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From the supply standpoint, the advent of steam propulsion in the 19th century had a dramatic impact on naval operations. The expansion of the British Empire was largely predicated on the need to supply fuel to her steamships, resulting in the establishment of a worldwide network of strategically placed coaling stations.

The U.S. Navy did not begin to recognize the need for overseas naval supply until the Spanish-American War of 1898 and the world cruise of Theodore Roosevelt’s “Great White Fleet” in 1908. The U.S. Navy then addressed the issue by developing anew type of vessel specifically designed to supply fuel to its warships while they were at sea. Thomas Wildenberg examines the development of the technique of underway replenishment, and the specialized ships aboard which that technique is practiced, in his new book, Gray Steel and Black Oil.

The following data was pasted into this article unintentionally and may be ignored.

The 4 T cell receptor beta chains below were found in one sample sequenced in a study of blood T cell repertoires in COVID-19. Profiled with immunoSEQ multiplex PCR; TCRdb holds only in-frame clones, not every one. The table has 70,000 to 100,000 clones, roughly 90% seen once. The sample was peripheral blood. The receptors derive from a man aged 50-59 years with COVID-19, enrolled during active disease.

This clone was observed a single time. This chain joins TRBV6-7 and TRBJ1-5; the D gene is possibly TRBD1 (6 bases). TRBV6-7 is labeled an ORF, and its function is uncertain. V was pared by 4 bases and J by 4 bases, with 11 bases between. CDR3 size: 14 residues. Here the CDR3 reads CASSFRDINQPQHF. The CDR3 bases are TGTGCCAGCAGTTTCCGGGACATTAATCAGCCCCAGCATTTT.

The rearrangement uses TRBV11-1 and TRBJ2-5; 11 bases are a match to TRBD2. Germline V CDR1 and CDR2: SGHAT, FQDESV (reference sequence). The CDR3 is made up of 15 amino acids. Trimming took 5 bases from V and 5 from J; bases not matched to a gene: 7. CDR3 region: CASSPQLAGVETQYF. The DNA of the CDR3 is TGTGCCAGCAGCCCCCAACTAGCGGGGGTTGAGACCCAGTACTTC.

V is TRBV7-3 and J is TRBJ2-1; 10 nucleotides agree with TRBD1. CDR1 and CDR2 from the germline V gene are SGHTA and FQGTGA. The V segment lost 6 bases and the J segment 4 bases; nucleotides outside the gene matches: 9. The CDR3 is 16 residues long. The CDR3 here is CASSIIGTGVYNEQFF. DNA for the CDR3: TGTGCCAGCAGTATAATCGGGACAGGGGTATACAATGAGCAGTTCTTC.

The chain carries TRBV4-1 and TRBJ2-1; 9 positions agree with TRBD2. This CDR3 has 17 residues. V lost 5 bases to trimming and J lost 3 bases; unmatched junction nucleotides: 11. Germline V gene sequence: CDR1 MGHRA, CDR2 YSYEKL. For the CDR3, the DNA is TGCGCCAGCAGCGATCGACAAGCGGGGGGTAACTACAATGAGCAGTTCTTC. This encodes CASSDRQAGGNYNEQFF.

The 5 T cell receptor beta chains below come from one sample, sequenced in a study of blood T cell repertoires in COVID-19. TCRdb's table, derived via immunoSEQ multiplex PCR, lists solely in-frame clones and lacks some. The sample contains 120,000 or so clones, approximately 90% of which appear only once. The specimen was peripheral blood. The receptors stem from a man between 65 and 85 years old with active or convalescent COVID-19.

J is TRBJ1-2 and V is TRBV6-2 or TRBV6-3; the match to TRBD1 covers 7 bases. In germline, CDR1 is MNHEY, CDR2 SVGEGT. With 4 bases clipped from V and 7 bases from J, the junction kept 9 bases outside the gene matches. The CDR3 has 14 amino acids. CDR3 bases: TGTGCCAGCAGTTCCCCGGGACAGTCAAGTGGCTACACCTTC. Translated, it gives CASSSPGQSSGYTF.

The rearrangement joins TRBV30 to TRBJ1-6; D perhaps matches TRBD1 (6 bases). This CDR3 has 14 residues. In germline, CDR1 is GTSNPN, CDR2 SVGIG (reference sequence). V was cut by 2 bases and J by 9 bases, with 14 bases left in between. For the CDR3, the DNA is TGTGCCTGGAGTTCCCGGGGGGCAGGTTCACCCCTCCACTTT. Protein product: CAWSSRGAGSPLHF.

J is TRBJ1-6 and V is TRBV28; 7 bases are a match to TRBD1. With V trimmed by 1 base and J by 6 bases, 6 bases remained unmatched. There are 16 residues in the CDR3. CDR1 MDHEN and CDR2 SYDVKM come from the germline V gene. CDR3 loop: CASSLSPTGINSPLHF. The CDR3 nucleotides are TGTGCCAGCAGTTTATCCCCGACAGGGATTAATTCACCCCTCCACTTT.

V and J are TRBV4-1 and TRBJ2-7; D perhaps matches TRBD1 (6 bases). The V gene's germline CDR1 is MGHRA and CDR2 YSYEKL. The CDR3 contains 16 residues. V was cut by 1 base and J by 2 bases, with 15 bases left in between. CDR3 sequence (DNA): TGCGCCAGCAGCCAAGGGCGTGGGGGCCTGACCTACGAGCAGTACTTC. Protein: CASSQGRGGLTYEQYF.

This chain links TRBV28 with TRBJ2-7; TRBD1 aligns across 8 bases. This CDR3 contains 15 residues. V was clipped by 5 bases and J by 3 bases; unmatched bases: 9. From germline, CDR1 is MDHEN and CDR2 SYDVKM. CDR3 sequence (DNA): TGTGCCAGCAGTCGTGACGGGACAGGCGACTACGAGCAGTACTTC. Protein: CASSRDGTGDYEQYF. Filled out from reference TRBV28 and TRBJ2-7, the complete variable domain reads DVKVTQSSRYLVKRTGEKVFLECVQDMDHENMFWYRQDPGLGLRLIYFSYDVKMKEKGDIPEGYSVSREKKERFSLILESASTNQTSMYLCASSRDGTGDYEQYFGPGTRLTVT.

This is the first time a naval historian has deigned to consider the lowly fleet oiler, but the author makes a convincing case that the success of U.S. naval operations in World War II, Korea and Vietnam would have been impossible without the support of these unprepossessing ships.

In Gray Steel and Black Oil, Wildenberg traces the evolution of underway replenishment vessels and techniques from the turn-of-the-century colliers to the Navy’s latest types of supply ships, which are designed to simultaneously provide fuel,ammunition and stores. He is to be commended for a highly comprehensible presentation of a complex subject that has been neglected for too long.

Robert Guttman